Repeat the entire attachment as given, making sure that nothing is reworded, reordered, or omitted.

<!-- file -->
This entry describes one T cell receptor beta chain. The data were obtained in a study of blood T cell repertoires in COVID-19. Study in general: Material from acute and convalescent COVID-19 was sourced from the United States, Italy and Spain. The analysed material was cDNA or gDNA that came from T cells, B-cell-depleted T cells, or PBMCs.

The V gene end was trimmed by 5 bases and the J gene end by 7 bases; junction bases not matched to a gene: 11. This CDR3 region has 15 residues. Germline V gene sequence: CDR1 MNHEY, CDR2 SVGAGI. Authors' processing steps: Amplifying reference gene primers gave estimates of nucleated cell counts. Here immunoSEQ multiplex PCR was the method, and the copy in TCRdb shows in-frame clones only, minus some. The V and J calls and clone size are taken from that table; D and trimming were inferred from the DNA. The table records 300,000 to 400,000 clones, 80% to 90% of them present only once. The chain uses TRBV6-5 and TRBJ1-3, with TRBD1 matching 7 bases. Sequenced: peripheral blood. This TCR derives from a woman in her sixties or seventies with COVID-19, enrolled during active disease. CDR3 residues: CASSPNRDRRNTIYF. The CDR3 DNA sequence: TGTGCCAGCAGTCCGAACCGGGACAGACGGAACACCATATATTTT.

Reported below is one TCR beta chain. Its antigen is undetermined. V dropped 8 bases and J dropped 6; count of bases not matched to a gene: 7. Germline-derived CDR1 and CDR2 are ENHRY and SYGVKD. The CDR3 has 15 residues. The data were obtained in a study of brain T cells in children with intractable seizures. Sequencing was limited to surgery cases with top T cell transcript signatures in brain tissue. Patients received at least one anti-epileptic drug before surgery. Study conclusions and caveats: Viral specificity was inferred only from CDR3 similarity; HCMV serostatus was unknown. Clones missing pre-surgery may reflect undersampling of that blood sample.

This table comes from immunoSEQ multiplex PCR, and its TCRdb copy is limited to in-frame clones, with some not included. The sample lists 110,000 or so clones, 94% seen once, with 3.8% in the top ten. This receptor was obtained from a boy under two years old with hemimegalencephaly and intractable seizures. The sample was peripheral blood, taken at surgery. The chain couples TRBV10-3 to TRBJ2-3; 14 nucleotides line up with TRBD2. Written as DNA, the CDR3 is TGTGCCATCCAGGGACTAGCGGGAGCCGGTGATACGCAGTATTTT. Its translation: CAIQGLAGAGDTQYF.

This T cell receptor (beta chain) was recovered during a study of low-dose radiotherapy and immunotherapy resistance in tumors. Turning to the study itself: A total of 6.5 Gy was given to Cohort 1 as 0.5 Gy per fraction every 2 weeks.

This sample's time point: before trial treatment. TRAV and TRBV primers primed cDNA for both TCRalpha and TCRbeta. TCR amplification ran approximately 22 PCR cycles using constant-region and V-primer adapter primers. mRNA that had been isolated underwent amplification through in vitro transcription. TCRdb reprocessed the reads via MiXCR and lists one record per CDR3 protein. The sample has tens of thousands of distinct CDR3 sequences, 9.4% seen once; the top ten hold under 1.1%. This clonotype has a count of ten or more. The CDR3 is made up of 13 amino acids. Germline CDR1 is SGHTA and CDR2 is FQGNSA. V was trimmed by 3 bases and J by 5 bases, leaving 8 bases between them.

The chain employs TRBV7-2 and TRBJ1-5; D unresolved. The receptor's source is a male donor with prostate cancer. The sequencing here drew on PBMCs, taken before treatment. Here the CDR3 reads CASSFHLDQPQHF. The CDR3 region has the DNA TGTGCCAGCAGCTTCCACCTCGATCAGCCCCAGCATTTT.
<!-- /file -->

This entry describes one T cell receptor beta chain. The data were obtained in a study of blood T cell repertoires in COVID-19. Study in general: Material from acute and convalescent COVID-19 was sourced from the United States, Italy and Spain. The analysed material was cDNA or gDNA that came from T cells, B-cell-depleted T cells, or PBMCs.

The V gene end was trimmed by 5 bases and the J gene end by 7 bases; junction bases not matched to a gene: 11. This CDR3 region has 15 residues. Germline V gene sequence: CDR1 MNHEY, CDR2 SVGAGI. Authors' processing steps: Amplifying reference gene primers gave estimates of nucleated cell counts. Here immunoSEQ multiplex PCR was the method, and the copy in TCRdb shows in-frame clones only, minus some. The V and J calls and clone size are taken from that table; D and trimming were inferred from the DNA. The table records 300,000 to 400,000 clones, 80% to 90% of them present only once. The chain uses TRBV6-5 and TRBJ1-3, with TRBD1 matching 7 bases. Sequenced: peripheral blood. This TCR derives from a woman in her sixties or seventies with COVID-19, enrolled during active disease. CDR3 residues: CASSPNRDRRNTIYF. The CDR3 DNA sequence: TGTGCCAGCAGTCCGAACCGGGACAGACGGAACACCATATATTTT.

Reported below is one TCR beta chain. Its antigen is undetermined. V dropped 8 bases and J dropped 6; count of bases not matched to a gene: 7. Germline-derived CDR1 and CDR2 are ENHRY and SYGVKD. The CDR3 has 15 residues. The data were obtained in a study of brain T cells in children with intractable seizures. Sequencing was limited to surgery cases with top T cell transcript signatures in brain tissue. Patients received at least one anti-epileptic drug before surgery. Study conclusions and caveats: Viral specificity was inferred only from CDR3 similarity; HCMV serostatus was unknown. Clones missing pre-surgery may reflect undersampling of that blood sample.

This table comes from immunoSEQ multiplex PCR, and its TCRdb copy is limited to in-frame clones, with some not included. The sample lists 110,000 or so clones, 94% seen once, with 3.8% in the top ten. This receptor was obtained from a boy under two years old with hemimegalencephaly and intractable seizures. The sample was peripheral blood, taken at surgery. The chain couples TRBV10-3 to TRBJ2-3; 14 nucleotides line up with TRBD2. Written as DNA, the CDR3 is TGTGCCATCCAGGGACTAGCGGGAGCCGGTGATACGCAGTATTTT. Its translation: CAIQGLAGAGDTQYF.

This T cell receptor (beta chain) was recovered during a study of low-dose radiotherapy and immunotherapy resistance in tumors. Turning to the study itself: A total of 6.5 Gy was given to Cohort 1 as 0.5 Gy per fraction every 2 weeks.

This sample's time point: before trial treatment. TRAV and TRBV primers primed cDNA for both TCRalpha and TCRbeta. TCR amplification ran approximately 22 PCR cycles using constant-region and V-primer adapter primers. mRNA that had been isolated underwent amplification through in vitro transcription. TCRdb reprocessed the reads via MiXCR and lists one record per CDR3 protein. The sample has tens of thousands of distinct CDR3 sequences, 9.4% seen once; the top ten hold under 1.1%. This clonotype has a count of ten or more. The CDR3 is made up of 13 amino acids. Germline CDR1 is SGHTA and CDR2 is FQGNSA. V was trimmed by 3 bases and J by 5 bases, leaving 8 bases between them.

The chain employs TRBV7-2 and TRBJ1-5; D unresolved. The receptor's source is a male donor with prostate cancer. The sequencing here drew on PBMCs, taken before treatment. Here the CDR3 reads CASSFHLDQPQHF. The CDR3 region has the DNA TGTGCCAGCAGCTTCCACCTCGATCAGCCCCAGCATTTT.